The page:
Whenever I have the blues I go to my favourite herb nursery. Sounds a bit crazy but the scent of the herbs, the gorgeous gift shop and a nice cup of coffee and cake at their coffee shop always alleviates my mood and makes me forget about all the craziness happening in the world for a little while. They have tons and tons of herbs and lots of flowers and old roses in pots. I never tire of experimenting with new varieties of familiar herbs and they really have a very large selection.
Our basil, or rather varieties of basil as there are several, smell and taste very different from the sweet or Italian basil usually sold in supermarkets here in the UK. Our baskets (or bowls) of sabzi khordan (fresh herbs, radishes and spring onions) outside Iran don’t look quite the same without our beloved basils, especially the gorgeous purple one. I love the Italian basil and the bushy Greek basil but use them only in pasta and other non-Persian recipes.
So I got very excited when I found so many favourite varieties of basil, including the lovely African blue basil, purple basil and Thai basil. All of these are very popular varieties in Iran. Very curiously we call all of them basil, except the purple one which is called purple basil. There are other varieties too which I haven’t seen outside Iran.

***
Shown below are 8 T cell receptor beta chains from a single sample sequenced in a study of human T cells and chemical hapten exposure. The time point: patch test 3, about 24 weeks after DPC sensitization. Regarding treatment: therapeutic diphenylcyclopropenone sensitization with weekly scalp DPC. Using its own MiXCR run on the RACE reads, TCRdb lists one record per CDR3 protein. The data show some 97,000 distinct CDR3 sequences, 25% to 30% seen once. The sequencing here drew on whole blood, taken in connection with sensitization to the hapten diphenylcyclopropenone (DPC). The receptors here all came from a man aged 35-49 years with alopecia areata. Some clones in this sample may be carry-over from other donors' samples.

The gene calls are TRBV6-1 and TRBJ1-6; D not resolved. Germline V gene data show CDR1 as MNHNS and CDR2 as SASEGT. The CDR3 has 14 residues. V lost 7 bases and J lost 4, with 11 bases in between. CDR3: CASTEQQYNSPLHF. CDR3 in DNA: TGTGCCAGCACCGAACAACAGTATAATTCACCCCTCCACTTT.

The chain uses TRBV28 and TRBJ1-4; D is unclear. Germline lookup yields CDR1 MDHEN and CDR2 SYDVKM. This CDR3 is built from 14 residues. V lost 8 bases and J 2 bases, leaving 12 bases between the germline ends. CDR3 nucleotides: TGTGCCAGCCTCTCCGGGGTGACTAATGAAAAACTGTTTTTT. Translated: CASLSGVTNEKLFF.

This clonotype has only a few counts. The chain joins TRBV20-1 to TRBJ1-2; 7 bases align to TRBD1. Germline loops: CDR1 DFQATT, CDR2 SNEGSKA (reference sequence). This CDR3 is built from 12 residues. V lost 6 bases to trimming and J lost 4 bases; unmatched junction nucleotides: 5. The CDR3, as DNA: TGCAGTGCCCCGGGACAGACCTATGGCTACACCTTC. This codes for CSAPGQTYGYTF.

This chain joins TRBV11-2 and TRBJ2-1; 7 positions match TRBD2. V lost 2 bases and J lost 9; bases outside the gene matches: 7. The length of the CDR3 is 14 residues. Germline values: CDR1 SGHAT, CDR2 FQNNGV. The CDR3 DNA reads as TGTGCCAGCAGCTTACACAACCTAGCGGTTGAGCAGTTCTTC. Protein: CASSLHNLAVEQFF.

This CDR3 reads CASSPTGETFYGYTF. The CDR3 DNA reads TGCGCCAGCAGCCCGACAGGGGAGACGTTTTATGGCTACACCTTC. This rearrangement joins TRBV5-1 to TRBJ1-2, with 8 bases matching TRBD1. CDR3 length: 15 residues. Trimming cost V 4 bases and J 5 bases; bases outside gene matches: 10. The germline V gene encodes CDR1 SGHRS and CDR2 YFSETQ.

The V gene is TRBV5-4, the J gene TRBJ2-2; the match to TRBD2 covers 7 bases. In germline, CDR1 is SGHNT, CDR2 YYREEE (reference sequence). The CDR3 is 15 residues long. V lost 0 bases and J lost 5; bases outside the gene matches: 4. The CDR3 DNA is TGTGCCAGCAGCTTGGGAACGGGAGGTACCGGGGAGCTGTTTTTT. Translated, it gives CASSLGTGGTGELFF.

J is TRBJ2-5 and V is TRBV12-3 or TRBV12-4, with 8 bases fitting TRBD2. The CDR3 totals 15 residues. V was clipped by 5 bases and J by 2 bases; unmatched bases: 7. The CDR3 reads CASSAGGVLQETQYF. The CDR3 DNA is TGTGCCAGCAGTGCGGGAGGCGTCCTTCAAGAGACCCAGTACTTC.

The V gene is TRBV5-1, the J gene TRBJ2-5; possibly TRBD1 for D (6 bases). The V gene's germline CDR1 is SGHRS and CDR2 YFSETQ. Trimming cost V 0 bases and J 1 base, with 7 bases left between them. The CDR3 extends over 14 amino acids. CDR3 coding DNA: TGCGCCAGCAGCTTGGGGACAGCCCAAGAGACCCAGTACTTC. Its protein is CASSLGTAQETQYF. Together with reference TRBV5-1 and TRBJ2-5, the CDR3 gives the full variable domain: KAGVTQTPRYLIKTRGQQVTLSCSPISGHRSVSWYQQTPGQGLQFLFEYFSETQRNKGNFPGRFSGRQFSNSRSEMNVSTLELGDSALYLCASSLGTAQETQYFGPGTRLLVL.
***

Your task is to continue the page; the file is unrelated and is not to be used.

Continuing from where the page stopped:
Obviously once you smell something like those lovely herbs you would want to take them home with you! I bought a few pots of basil and will be growing them on a windowsill for now. When it gets a bit warmer I’ll take them out. They love sunshine. I’ll grow some from seed, too.
Basil seeds germinate a bit slowly but given a warm place and some good light they grow fast and fill the space with their lovely scent. Of the many seed varieties available online I like Anise basil, Licorice basil, Thai basil, lemon basil, purple basil and the African blue pictured above. This last one reminds me of what my Azarbaijani family and relatives called Tabrizi basil. They were very particular about their basil and grew their own from heirloom seeds handed down in the family. It had a delicate heavenly scent of anise and licorice.
If you want to sow your own sprinkle a generous pinch of the tiny seeds on rich, loose, well-drained soil in medium-sized pots. Cover with 1cm soil and then grit. Keep warm and water frequently until the seeds germinate. Thin out to five or six good shoots in each pot. Once they are about ten centimetres and have two or more sets of leaves pinch the top to make them bushy. Patience will pay off, believe me!
I use Persian basil in salads, in sabzi khordan (I’ll write about this one in another post) and as a gorgeous edible garnish but the uses for this heavenly herb are innumerable. I’ll recommend using it in drinks, too.